onRemove = New CacheItemRemovedCallback(AddressOf Me.RemovedCallback)
        HttpRuntime.Cache.Insert(name, _
                                 seconds, _
                                 Nothing, _
                                 DateTime.Now.AddSeconds(seconds), _
                                 Cache.NoSlidingExpiration, _
                                 CacheItemPriority.High, _
                                 onRemove)
    End Sub

    Public Sub RemovedCallback(ByVal k As String, _
                               ByVal v As Object, _
                               ByVal r As CacheItemRemovedReason)
        If k = "BackgroundTask" Then
           'This is where you can run your code
           AddTask(k, Convert.ToInt32(v))
        End If
    End Sub
End Class

On Line 7 I’m creating a class wide CacheItemRemovedCallback variable called onRemove this variable will be used later to tell the application what sub procedure to call when an item is removed from the cache.

In the Application_Start (Lines 9-11) I’m calling AddTask, as the application is only started once this eliminates the need for me to check and ensure that my task hasn’t already been added, and important step if your using this idea somewhere else then in Application_Start.

Next is the AddTask sub procedure (Lines 13-22) I’ve formatted it for this post but it’s essentially two lines, the first creates a new CachedItemRemovedCallback and passes in the address of the RemovedCallback sub procedure.  The second inserts a new item into the HttpRuntime Cache the full details can be found on MSDN the important part in this code is that we set the key to the name of our task (Line 15), the value to the frequency we want it to repeat (Line 16), it’s expiry to the current time plus the frequency (Line 18) and our CacheItemRemovedCallback variable (Line 21).

What this will do is add an item into the cache set to expire in 60 seconds, once it expires it will call the RemovedCallback (Line 24-31) procedure and pass into it the key, value and reason. This is where we can now check that the item removed is the same as we added (Line 27) and perform our task (Line 28) lastly to ensure this task runs again in 60 seconds we call AddTask and pass in the same values (Line 29).

And voila you application will now run this “task” every 60 seconds.

Now we only have two little problems to deal with what happens if you application does ideal and IIS end’s it and what happens with IIS recycles the application pool… The solution, after many experiments was to create a second web app.  Considering what function this web app would do I decided to call it the FrontDesk since my main app would call it and request a wakeup call.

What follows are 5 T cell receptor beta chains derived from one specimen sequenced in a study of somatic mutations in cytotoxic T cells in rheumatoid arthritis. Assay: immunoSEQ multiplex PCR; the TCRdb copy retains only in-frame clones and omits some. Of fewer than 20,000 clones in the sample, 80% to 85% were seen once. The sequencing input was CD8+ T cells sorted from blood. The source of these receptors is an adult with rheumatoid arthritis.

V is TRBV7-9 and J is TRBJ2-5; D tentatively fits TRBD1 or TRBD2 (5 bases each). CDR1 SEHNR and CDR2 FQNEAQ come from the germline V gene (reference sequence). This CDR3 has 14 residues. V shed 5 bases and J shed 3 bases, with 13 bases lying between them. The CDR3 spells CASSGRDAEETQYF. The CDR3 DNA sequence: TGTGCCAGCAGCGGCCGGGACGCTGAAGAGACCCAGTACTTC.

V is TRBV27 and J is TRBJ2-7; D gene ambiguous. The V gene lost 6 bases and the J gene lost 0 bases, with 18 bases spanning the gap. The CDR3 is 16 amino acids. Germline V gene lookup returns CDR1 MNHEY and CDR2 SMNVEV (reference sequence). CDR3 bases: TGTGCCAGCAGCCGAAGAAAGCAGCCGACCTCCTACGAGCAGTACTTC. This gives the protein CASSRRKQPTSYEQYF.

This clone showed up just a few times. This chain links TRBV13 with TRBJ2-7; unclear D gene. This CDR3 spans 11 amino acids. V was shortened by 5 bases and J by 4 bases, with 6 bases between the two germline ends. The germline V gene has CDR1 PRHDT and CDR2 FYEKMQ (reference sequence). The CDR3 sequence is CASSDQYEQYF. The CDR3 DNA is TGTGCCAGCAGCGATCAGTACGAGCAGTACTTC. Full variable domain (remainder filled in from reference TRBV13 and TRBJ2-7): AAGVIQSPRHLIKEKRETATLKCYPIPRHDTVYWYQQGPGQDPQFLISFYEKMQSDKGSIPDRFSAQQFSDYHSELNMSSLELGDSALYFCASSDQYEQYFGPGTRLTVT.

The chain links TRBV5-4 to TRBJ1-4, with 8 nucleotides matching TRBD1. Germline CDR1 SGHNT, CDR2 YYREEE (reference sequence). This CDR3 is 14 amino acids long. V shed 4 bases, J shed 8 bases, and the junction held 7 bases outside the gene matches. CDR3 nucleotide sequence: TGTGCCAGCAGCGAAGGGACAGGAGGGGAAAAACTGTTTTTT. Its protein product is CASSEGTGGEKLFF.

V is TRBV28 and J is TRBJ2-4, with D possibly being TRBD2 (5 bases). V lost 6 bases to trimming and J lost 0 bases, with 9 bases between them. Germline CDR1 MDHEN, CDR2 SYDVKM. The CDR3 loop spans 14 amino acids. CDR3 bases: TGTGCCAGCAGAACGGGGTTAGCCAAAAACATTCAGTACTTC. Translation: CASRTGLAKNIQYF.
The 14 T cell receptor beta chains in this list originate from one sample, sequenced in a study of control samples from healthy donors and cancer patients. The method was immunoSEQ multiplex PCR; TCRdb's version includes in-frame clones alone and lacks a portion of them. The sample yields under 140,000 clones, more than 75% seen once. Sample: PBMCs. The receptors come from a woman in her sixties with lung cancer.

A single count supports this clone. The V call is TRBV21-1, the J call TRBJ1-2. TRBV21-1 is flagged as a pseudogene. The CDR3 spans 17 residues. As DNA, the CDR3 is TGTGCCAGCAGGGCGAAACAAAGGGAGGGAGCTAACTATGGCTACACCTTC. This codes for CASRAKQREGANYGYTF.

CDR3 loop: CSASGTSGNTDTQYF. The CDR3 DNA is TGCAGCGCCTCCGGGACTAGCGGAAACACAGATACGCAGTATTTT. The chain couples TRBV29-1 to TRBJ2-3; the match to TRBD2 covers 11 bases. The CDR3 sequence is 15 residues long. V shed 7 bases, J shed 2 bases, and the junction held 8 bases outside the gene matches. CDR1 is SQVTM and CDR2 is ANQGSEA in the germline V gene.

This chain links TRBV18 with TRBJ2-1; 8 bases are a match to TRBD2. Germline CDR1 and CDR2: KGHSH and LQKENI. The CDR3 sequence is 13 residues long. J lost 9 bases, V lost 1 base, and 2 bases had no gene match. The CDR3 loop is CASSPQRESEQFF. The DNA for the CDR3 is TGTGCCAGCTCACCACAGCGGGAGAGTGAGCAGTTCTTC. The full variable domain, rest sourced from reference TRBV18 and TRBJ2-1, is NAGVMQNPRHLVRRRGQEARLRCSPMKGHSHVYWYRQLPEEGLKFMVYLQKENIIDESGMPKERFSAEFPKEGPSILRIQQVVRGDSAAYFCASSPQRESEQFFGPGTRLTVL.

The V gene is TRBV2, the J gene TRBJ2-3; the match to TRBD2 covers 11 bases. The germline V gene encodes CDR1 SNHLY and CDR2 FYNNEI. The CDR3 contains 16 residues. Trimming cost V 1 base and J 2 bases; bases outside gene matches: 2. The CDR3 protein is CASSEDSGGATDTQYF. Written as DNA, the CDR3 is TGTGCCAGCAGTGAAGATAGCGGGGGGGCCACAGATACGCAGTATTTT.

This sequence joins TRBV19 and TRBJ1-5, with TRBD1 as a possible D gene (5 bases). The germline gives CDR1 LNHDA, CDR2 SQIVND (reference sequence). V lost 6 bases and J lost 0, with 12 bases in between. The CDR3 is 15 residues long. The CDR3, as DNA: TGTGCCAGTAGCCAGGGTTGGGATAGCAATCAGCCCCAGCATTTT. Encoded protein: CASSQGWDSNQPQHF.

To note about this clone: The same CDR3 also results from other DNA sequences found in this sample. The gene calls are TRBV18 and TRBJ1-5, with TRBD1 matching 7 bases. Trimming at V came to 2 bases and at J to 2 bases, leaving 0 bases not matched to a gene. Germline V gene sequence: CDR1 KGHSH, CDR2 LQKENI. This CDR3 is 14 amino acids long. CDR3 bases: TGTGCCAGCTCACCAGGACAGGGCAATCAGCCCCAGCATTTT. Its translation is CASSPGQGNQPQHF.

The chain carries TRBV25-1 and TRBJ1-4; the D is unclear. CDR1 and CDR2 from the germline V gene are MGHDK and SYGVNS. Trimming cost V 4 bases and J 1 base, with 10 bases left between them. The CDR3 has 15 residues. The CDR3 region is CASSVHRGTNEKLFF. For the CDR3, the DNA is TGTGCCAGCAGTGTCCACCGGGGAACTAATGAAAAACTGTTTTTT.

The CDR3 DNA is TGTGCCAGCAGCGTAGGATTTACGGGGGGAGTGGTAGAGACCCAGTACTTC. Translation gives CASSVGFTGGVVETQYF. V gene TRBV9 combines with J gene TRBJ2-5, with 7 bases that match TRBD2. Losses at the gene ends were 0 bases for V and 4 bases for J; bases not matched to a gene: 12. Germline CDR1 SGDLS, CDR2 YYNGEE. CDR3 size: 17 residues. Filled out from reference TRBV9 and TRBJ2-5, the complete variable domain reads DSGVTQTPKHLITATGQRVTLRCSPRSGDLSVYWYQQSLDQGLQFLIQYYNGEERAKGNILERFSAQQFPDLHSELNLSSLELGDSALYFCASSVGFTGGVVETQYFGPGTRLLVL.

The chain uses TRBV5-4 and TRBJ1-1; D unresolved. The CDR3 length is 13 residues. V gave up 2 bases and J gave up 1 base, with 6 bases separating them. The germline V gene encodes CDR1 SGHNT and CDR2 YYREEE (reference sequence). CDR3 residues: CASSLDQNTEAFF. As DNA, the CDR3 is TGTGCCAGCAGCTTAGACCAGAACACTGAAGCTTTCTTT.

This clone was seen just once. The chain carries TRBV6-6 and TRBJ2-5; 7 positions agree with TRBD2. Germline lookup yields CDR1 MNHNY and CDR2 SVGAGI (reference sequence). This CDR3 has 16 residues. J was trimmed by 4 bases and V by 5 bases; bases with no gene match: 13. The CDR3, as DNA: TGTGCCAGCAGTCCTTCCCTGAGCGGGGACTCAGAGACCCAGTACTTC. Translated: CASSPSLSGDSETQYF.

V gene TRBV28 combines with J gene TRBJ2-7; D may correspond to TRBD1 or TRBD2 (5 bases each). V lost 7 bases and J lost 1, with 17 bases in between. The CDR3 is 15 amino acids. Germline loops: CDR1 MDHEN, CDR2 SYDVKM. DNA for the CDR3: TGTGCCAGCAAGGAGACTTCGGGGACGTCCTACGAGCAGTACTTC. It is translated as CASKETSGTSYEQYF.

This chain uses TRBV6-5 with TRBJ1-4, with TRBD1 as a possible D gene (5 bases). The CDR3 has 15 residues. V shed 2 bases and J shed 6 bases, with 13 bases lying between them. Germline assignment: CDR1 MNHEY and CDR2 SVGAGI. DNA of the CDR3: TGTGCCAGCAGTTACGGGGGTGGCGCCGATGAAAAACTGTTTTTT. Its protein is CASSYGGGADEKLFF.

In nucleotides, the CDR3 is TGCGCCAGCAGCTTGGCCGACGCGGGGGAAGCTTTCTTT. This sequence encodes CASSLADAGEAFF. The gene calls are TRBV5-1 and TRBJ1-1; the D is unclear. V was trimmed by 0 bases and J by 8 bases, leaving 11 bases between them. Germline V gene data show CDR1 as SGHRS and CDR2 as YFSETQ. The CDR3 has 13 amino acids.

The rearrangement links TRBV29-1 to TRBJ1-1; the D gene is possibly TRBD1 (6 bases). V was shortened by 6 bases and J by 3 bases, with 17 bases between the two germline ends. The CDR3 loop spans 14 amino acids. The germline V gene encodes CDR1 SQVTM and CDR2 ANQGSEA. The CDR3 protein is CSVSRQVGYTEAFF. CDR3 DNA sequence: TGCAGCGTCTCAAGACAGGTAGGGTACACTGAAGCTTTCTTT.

to call it I added the following code into another sub procedure and called it from the Application_End sub procedure.

    Public Function PingServer(ByVal URL as String) As String
        Try
            Dim request As WebRequest = WebRequest.Create(URL)
            request.UseDefaultCredentials = True
            request.PreAuthenticate = True
            request.Credentials = CredentialCache.DefaultCredentials

            Dim response As WebResponse = request.GetResponse()
            Dim dataStream As Stream = response.GetResponseStream()
            Dim reader As New StreamReader(dataStream)
            Dim responseFromServer As String = reader.ReadToEnd()
            Return responseFromServer
        Catch ex As Exception
            Return "Error:" & ex.ToString
        End Try
    End Function

Essentially this PingServer sub procedures fetches the website of any URL you pass into it, this has the added benefit of waking up any .net web app.  The FrontDesk web app simple takes in a URL via the QuerryString sets up a task 30 seconds in the future, in order to allow the application to end gracefully, then using the same PingServer method wakes up the main application.

This is by no means how I would ever suggest you should do scheduled tasks unless you have no alternative, also something to note this application will be run within a private network as such I couldn’t use any solution that would be coming from outside the network.

How I built the Peanut Gallery windows 8 app in minutes

20130103-100922.jpg

To be fair the only reason I can say built is that I had to build and publish the app, all of the hard work was done for me.

I used MetroPress and the step by step instructions found on the IdeaNotion website

Now I ran into one problem and it was of my own making, being a lazy blogger I had not setup any categories and was filing everything into “uncategorized” turns that the JSON plugin and MetroPress decided that this was unacceptable and did not populate the app.

But once I categorized my apps and refreshed the app voila all my posts appeared.

I then created some simple graphics for the app, toke screenshots and submitted the app to Microsoft. The app was reviewed in approved in what for me is a new record, especially considering this was during the week of Xmas.

The Peanut Gallery app is now available and will be supplied with a new posts on a regular basis.

DVLUP

Screen Shot 2012-12-23 at 1.20.51 AM

I’ve recently received an invitation into the Nokia DVLUP Beta program, I must say the fine people at Nokia have outdone themselves.

I’ll post more about it but I’ll just start with say wow… I want some of those rewards and with the challenges such as “Pointstravaganza: Update your apps and games to Windows Phone 8″ rewarding anyone who updates a Windows Phone 7 app to Windows Phone 8 with a 1000xp it’s easy to get to the 6250xp required to get a free Nokia Lumia 920.

I’ve already updated both my apps and submitted them :)